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Daily fantasy sports and compulsive gamblers may not mix

The surging popularity of daily fantasy sports (DFS) sites such as FanDuel and DraftKings is raising concerns among organizations that work with compulsive gamblers.

Unlike traditional fantasy games that last for a season, DFS games provide weekly and sometimes daily payouts, which make them enticing to many players. Though exact figures aren't available, the self-help groups say they've been in touch with individuals who have overextended themselves from wagering on FanDuel and DraftKings.

Experts worry that the problem will get worse if these games keep gaining popularity. The DFS industry will collect $3.7 billion in entry fees this year, skyrocketing to $17.7 billion by 2020, according to Adam Krejcik, an analyst with Eilers Research.

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DFS sites aren't required to provide information about where players who might have a problem controlling their behavior can get help. Industry critics have also argued that the sites need to provide better consumer protections.

The fantasy sports industry has argued that DFS games are based on skill not chance, and therefore shouldn't be regulated like casinos or lotteries. However, Father Richard McGowan, a priest who is an adjunct associate professor at Boston College and an expert on gambling, considers that argument to be "stupid."

"Let's just say it's a game, and it's a game of skill, which is what they claim," said McGowen, who is on the board of directors of the Massachusetts' Compulsive Gambling Council, in an interview. "It's still a game, and games can be addictive. Right now, they're not facing up to that whatsoever."

Gamblers Anonymous advises its members to avoid the games because in the self-help group's view, they are gambling. The organization's board recently discussed whether to include DFS on its formal list of activities that addicts ought to avoid. Those activities are part of the Gamblers Anonymous Combo Book, which members are encouraged to carry at all times.

"It takes a couple of meetings to get something into our literature, and this was the first time this came up for discussion," said Chuck, a Gambler's Anonymous spokesman who gave only his first name, in an interview.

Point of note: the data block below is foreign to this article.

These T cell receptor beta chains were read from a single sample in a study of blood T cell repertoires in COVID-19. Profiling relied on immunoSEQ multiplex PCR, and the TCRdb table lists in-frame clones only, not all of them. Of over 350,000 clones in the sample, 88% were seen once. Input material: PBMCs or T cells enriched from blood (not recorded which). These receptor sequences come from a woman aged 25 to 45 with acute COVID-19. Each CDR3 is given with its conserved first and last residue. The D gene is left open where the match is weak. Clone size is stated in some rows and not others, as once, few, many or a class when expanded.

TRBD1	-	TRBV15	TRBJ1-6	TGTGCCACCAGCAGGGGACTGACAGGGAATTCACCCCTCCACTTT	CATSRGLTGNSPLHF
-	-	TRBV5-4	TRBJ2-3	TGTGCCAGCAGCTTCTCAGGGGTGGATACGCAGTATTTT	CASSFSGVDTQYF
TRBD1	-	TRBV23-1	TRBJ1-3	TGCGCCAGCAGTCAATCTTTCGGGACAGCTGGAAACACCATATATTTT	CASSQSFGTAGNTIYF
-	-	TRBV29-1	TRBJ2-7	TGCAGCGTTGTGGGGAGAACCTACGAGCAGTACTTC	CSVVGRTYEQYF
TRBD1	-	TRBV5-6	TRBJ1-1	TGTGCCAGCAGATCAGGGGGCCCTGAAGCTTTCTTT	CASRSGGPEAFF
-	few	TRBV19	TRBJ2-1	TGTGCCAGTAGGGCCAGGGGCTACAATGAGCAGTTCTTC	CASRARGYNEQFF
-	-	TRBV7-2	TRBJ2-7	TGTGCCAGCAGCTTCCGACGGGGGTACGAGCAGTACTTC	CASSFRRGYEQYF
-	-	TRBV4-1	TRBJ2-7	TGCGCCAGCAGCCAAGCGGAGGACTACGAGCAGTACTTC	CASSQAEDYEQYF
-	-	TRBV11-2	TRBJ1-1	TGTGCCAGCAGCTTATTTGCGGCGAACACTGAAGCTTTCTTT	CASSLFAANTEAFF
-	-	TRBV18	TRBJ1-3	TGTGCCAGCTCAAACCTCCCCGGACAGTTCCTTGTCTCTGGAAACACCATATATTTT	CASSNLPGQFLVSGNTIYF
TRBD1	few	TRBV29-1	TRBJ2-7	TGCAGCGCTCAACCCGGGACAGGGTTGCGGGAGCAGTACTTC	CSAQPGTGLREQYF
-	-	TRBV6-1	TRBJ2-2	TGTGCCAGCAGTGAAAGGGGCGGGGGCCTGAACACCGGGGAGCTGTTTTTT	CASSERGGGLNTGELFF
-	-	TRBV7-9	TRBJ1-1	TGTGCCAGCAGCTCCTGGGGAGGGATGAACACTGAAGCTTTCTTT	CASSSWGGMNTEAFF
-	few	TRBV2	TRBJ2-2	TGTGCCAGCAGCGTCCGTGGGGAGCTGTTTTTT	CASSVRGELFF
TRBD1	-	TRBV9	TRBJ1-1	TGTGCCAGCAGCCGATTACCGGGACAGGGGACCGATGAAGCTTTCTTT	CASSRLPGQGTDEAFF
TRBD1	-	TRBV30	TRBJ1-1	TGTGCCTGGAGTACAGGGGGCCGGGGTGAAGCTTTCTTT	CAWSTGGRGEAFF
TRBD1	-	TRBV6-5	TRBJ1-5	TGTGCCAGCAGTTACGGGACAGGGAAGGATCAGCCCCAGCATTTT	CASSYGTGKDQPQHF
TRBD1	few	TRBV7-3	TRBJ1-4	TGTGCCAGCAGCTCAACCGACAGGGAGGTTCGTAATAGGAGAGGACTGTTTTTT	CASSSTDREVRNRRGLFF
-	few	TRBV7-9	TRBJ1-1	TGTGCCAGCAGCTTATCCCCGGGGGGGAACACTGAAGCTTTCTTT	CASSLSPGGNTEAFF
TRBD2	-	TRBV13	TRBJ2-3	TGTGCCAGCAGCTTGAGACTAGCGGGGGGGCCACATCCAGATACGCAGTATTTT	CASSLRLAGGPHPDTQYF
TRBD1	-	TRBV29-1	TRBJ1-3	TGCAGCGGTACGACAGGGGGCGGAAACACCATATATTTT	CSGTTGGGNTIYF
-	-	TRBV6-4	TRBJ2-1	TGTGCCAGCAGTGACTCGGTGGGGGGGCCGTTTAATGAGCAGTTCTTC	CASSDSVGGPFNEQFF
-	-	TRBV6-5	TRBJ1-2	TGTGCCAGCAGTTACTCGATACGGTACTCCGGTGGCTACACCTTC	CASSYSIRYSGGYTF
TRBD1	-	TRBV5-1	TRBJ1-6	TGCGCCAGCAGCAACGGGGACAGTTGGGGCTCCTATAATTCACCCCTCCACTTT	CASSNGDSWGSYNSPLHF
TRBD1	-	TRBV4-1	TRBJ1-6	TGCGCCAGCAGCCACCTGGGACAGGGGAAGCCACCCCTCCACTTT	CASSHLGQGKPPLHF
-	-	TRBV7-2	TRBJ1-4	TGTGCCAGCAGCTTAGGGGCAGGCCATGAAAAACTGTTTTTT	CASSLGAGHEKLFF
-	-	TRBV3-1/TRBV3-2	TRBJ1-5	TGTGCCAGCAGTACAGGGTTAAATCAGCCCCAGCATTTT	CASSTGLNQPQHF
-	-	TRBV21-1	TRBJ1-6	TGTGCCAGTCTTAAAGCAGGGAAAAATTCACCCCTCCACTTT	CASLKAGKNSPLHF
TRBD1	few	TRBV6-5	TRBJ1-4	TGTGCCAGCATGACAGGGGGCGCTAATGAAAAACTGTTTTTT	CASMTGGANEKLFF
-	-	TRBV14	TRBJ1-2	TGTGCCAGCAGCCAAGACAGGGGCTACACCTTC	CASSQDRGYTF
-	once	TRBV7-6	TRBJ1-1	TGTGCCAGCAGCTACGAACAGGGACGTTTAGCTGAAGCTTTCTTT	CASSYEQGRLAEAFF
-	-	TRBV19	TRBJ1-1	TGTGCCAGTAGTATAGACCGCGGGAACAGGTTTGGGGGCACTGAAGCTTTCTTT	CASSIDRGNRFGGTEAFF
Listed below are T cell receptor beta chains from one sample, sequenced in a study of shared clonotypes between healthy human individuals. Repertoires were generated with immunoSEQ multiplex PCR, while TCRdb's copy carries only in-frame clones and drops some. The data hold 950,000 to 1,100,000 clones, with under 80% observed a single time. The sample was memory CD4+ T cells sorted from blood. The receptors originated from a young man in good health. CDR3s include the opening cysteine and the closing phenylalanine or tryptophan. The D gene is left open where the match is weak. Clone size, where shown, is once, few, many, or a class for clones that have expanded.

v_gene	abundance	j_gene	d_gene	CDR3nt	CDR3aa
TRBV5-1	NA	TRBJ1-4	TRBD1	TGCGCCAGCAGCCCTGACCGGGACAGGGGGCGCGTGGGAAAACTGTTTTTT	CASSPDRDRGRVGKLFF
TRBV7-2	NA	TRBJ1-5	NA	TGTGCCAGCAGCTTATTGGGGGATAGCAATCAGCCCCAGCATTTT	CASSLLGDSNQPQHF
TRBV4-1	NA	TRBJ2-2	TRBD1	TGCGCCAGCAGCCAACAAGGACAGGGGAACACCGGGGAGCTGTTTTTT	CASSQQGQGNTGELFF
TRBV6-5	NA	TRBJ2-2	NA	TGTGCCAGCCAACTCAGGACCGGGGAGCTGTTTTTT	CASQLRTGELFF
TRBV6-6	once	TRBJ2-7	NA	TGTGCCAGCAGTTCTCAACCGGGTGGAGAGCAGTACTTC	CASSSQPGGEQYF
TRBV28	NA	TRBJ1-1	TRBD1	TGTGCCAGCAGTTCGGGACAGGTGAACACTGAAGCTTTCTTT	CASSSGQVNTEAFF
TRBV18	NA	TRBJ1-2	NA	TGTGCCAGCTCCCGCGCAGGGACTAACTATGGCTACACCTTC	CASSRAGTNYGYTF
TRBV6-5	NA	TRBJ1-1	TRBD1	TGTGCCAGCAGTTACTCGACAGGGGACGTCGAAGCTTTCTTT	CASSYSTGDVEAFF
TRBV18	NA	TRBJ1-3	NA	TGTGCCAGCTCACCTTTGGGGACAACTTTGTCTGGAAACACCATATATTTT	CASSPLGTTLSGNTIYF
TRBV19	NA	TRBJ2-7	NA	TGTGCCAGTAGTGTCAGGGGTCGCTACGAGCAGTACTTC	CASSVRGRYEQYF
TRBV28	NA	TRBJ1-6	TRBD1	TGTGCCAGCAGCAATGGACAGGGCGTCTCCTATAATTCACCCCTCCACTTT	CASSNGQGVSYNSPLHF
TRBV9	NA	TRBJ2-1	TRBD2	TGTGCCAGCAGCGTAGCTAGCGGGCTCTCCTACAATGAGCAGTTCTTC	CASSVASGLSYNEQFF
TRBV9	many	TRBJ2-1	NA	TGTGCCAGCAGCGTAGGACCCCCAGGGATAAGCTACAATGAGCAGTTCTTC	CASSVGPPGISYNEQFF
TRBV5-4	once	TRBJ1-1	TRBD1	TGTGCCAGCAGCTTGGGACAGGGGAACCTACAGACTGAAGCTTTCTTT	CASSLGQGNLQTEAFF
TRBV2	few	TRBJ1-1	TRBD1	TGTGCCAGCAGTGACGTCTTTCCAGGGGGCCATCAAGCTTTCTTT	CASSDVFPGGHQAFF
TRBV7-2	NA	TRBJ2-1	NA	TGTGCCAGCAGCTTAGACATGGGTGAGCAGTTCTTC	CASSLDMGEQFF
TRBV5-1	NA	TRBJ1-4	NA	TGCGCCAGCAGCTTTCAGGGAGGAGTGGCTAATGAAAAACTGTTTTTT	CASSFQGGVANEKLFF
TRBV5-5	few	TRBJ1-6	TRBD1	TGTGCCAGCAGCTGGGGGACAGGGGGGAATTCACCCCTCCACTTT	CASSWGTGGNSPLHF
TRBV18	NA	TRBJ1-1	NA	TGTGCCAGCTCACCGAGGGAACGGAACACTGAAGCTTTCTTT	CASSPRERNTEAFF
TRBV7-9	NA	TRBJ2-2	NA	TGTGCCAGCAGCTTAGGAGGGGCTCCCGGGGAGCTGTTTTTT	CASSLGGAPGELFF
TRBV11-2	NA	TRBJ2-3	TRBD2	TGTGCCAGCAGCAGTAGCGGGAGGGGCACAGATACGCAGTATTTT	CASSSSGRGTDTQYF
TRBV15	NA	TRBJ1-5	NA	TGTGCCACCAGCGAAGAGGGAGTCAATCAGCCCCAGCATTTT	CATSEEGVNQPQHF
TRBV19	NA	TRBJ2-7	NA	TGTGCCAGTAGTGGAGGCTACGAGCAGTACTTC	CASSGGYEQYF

DraftKings and FanDuel are among the biggest spenders on TV commercials, shelling out $147 million and $84.9 million, respectively, so far this year, according to iSpot.tv. Their presence is also huge on new forms of media such as webcasts and podcasts.

Further complicating the issue is that the companies' ads are targeted at millennial-aged males, who are reluctant to seek help even when they need it, according to Matt McCreary, a vice president at Bensinger, DuPont and Associates, which operates state hotlines for problem gamblers.

The DFS industry's reputation has been tarnished by revelations that DraftKings employee Ethan Haskell accidentally disclosed sensitive information. Haskell also won $350,000 on FanDuel. Both companies have denied that Haskell improperly profited from inside information, though they have forbidden their employees from playing their games.

FanDuel and DraftKings account for 95 percent of the DFS market. FanDuel didn't respond to an email request for comment on this story. A spokesperson for Boston-based DraftKings told CBS MoneyWatch that the company is aware of the potential for compulsive gambling on its site. "We place strict limits on deposits per day, week, and month; we monitor and evaluate spending patterns for irresponsible game play or overspending; and we restrict accounts if overspending is suspected," he wrote in an an email.

Attorneys general in New York and Massachusetts are investigating the industry, which is illegal in a handful of states and whose status in other states is murky. Officials in Nevada have outlawed the games. Some teams such as the NFL's Miami Dolphins, which has a relationship with DraftKings, are taking note of the controversy.

"Like any other company we do business with, we would need to consider all of our options, including termination, if their business model is deemed to be unlawful," wrote Jason Jenkins, a spokesman for the Dolphins, in an email to CBS MoneyWatch.

The NFL and individual teams are prohibited from investing in DFS sites though they're permitted to accept advertising in their stadiums and on their "controlled media." No team or league logos can be used, according to NFL spokesman Brian McCarthy.

Editor's note: CBS has an investment in FanDuel of less than 1 percent of that company's value.

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